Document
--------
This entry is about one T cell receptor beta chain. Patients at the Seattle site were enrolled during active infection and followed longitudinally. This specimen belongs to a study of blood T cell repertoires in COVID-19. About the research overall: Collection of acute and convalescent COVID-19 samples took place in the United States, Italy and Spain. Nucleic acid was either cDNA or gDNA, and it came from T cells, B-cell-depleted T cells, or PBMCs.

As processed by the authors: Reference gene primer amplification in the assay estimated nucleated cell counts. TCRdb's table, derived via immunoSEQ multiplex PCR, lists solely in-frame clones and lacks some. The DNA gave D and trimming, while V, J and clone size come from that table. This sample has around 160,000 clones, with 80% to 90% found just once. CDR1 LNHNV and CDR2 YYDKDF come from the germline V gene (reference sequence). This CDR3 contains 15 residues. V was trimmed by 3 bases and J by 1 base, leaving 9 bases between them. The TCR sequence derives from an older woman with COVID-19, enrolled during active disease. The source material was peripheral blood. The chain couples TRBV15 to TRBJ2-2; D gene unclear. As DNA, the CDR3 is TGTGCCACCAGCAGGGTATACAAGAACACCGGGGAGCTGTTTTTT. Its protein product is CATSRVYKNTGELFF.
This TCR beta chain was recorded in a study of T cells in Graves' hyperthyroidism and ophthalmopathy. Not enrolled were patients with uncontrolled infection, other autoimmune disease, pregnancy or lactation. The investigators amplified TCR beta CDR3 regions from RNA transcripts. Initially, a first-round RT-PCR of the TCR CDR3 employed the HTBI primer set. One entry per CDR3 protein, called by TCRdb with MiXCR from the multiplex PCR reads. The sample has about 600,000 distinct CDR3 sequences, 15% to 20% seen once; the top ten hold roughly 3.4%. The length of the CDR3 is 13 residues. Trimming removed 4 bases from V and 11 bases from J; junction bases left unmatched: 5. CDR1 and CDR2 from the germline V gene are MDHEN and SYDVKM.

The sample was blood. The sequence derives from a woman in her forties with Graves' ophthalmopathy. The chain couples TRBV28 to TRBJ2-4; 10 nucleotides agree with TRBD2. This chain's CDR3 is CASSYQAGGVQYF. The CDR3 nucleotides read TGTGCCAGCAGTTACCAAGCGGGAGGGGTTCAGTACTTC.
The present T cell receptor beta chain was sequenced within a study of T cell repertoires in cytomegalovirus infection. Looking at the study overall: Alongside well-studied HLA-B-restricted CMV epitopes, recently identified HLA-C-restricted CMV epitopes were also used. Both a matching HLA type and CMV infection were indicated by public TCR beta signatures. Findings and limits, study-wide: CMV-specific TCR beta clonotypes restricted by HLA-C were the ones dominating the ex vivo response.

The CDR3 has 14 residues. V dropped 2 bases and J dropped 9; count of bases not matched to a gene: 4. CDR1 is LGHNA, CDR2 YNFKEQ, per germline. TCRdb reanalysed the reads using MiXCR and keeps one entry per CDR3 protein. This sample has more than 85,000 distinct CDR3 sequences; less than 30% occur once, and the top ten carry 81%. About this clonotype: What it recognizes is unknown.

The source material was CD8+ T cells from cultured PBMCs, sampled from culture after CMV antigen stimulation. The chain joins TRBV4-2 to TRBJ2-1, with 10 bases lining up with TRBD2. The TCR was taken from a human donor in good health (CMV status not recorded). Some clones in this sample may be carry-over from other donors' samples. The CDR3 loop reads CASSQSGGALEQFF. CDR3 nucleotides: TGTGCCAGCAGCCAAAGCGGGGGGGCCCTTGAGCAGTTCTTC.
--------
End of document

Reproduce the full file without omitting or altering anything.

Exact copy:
This entry is about one T cell receptor beta chain. Patients at the Seattle site were enrolled during active infection and followed longitudinally. This specimen belongs to a study of blood T cell repertoires in COVID-19. About the research overall: Collection of acute and convalescent COVID-19 samples took place in the United States, Italy and Spain. Nucleic acid was either cDNA or gDNA, and it came from T cells, B-cell-depleted T cells, or PBMCs.

As processed by the authors: Reference gene primer amplification in the assay estimated nucleated cell counts. TCRdb's table, derived via immunoSEQ multiplex PCR, lists solely in-frame clones and lacks some. The DNA gave D and trimming, while V, J and clone size come from that table. This sample has around 160,000 clones, with 80% to 90% found just once. CDR1 LNHNV and CDR2 YYDKDF come from the germline V gene (reference sequence). This CDR3 contains 15 residues. V was trimmed by 3 bases and J by 1 base, leaving 9 bases between them. The TCR sequence derives from an older woman with COVID-19, enrolled during active disease. The source material was peripheral blood. The chain couples TRBV15 to TRBJ2-2; D gene unclear. As DNA, the CDR3 is TGTGCCACCAGCAGGGTATACAAGAACACCGGGGAGCTGTTTTTT. Its protein product is CATSRVYKNTGELFF.
This TCR beta chain was recorded in a study of T cells in Graves' hyperthyroidism and ophthalmopathy. Not enrolled were patients with uncontrolled infection, other autoimmune disease, pregnancy or lactation. The investigators amplified TCR beta CDR3 regions from RNA transcripts. Initially, a first-round RT-PCR of the TCR CDR3 employed the HTBI primer set. One entry per CDR3 protein, called by TCRdb with MiXCR from the multiplex PCR reads. The sample has about 600,000 distinct CDR3 sequences, 15% to 20% seen once; the top ten hold roughly 3.4%. The length of the CDR3 is 13 residues. Trimming removed 4 bases from V and 11 bases from J; junction bases left unmatched: 5. CDR1 and CDR2 from the germline V gene are MDHEN and SYDVKM.

The sample was blood. The sequence derives from a woman in her forties with Graves' ophthalmopathy. The chain couples TRBV28 to TRBJ2-4; 10 nucleotides agree with TRBD2. This chain's CDR3 is CASSYQAGGVQYF. The CDR3 nucleotides read TGTGCCAGCAGTTACCAAGCGGGAGGGGTTCAGTACTTC.
The present T cell receptor beta chain was sequenced within a study of T cell repertoires in cytomegalovirus infection. Looking at the study overall: Alongside well-studied HLA-B-restricted CMV epitopes, recently identified HLA-C-restricted CMV epitopes were also used. Both a matching HLA type and CMV infection were indicated by public TCR beta signatures. Findings and limits, study-wide: CMV-specific TCR beta clonotypes restricted by HLA-C were the ones dominating the ex vivo response.

The CDR3 has 14 residues. V dropped 2 bases and J dropped 9; count of bases not matched to a gene: 4. CDR1 is LGHNA, CDR2 YNFKEQ, per germline. TCRdb reanalysed the reads using MiXCR and keeps one entry per CDR3 protein. This sample has more than 85,000 distinct CDR3 sequences; less than 30% occur once, and the top ten carry 81%. About this clonotype: What it recognizes is unknown.

The source material was CD8+ T cells from cultured PBMCs, sampled from culture after CMV antigen stimulation. The chain joins TRBV4-2 to TRBJ2-1, with 10 bases lining up with TRBD2. The TCR was taken from a human donor in good health (CMV status not recorded). Some clones in this sample may be carry-over from other donors' samples. The CDR3 loop reads CASSQSGGALEQFF. CDR3 nucleotides: TGTGCCAGCAGCCAAAGCGGGGGGGCCCTTGAGCAGTTCTTC.